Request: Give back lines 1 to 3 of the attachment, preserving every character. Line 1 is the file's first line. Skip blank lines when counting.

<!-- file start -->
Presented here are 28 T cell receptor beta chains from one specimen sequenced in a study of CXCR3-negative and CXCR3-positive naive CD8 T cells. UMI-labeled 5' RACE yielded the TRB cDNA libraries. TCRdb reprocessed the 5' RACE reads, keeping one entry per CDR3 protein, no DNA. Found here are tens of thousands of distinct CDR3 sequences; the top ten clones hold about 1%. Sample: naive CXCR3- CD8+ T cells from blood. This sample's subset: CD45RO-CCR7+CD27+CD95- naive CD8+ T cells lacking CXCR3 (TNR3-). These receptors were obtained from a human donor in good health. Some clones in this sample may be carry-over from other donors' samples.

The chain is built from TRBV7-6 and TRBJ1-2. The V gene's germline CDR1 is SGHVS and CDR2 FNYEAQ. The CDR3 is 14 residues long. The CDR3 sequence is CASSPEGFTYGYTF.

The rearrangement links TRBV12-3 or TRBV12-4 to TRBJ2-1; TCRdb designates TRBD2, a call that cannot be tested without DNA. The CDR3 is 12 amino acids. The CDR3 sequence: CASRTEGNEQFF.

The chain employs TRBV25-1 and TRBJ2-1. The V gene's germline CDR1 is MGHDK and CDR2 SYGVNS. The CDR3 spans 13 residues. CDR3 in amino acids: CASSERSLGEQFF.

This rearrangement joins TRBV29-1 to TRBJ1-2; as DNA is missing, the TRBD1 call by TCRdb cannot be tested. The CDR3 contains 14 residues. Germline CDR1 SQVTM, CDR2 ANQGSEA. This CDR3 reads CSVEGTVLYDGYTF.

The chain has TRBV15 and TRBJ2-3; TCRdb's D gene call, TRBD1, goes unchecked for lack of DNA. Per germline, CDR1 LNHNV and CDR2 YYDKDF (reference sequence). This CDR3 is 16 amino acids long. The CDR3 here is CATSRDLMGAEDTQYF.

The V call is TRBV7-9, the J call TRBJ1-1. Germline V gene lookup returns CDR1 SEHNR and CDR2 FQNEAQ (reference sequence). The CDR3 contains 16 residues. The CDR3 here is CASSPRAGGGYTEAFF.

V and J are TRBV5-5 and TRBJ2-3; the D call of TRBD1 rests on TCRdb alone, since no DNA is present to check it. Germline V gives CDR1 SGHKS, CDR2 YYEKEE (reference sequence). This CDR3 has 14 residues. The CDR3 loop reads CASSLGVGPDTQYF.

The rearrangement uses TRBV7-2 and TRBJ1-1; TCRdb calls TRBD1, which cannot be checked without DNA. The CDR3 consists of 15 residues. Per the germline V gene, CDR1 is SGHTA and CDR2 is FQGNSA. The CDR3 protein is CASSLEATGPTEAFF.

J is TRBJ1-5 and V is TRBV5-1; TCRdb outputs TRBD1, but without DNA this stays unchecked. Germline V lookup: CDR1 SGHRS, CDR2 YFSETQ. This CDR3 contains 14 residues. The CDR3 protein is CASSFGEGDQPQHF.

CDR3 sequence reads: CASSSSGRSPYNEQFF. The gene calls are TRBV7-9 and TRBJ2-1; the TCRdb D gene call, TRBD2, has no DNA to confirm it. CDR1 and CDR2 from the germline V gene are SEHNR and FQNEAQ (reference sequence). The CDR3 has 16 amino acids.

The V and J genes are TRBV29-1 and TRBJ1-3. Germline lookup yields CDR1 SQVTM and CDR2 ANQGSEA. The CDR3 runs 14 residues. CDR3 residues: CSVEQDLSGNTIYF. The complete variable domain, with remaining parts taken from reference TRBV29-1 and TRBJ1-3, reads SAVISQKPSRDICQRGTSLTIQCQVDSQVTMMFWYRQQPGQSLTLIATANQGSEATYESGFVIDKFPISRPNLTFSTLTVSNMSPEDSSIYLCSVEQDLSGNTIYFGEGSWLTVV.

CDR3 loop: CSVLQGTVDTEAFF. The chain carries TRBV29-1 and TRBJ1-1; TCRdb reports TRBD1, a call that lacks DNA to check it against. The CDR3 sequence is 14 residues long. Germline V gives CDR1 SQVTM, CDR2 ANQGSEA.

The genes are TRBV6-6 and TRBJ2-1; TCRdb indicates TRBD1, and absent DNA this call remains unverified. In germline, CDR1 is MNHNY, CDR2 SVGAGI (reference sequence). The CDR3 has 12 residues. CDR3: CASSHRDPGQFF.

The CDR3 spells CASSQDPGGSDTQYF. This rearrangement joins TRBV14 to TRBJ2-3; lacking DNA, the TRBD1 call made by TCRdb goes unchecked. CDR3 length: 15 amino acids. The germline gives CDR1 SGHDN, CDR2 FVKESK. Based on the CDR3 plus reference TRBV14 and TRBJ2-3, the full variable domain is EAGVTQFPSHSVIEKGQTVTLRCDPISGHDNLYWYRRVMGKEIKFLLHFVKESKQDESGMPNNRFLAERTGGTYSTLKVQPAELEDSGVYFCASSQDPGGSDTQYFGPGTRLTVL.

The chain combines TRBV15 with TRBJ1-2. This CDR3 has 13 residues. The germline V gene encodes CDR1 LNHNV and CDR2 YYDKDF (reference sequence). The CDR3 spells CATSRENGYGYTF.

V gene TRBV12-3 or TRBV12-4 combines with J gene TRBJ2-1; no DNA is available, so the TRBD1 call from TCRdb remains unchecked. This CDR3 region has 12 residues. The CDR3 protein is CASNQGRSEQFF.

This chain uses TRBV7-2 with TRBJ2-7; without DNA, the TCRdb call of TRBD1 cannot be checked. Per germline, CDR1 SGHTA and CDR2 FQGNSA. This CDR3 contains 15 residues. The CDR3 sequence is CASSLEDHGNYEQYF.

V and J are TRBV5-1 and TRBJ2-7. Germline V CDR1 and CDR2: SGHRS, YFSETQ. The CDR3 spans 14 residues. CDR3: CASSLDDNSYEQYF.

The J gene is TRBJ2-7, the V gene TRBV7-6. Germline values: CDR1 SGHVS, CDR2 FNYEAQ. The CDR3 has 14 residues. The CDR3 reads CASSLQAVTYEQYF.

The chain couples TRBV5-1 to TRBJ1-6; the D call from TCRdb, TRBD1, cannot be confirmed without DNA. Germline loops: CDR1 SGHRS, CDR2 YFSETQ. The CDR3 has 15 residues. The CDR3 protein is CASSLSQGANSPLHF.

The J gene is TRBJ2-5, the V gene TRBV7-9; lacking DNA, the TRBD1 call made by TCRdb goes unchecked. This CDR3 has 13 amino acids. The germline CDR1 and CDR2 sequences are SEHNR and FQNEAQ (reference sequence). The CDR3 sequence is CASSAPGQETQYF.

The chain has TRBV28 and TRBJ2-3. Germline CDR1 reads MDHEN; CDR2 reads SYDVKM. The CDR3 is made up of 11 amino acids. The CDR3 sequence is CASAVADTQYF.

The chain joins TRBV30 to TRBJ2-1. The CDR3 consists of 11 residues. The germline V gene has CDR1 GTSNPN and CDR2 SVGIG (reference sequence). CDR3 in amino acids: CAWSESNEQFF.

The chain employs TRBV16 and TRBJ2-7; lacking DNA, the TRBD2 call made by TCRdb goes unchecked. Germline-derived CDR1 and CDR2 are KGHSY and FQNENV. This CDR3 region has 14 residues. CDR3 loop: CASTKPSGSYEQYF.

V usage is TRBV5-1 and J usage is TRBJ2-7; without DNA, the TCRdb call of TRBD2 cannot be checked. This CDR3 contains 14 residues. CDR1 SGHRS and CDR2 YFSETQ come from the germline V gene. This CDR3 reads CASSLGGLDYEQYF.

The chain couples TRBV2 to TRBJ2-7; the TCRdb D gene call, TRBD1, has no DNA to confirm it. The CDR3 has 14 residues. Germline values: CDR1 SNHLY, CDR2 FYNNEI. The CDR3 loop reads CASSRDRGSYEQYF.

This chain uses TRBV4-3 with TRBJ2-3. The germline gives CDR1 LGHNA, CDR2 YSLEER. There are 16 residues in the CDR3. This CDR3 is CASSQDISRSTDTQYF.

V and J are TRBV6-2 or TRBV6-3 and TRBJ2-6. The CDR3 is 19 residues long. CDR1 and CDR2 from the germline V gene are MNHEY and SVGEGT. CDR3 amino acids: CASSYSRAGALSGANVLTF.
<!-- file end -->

Presented here are 28 T cell receptor beta chains from one specimen sequenced in a study of CXCR3-negative and CXCR3-positive naive CD8 T cells. UMI-labeled 5' RACE yielded the TRB cDNA libraries. TCRdb reprocessed the 5' RACE reads, keeping one entry per CDR3 protein, no DNA. Found here are tens of thousands of distinct CDR3 sequences; the top ten clones hold about 1%. Sample: naive CXCR3- CD8+ T cells from blood. This sample's subset: CD45RO-CCR7+CD27+CD95- naive CD8+ T cells lacking CXCR3 (TNR3-). These receptors were obtained from a human donor in good health. Some clones in this sample may be carry-over from other donors' samples.

The chain is built from TRBV7-6 and TRBJ1-2. The V gene's germline CDR1 is SGHVS and CDR2 FNYEAQ. The CDR3 is 14 residues long. The CDR3 sequence is CASSPEGFTYGYTF.

The rearrangement links TRBV12-3 or TRBV12-4 to TRBJ2-1; TCRdb designates TRBD2, a call that cannot be tested without DNA. The CDR3 is 12 amino acids. The CDR3 sequence: CASRTEGNEQFF.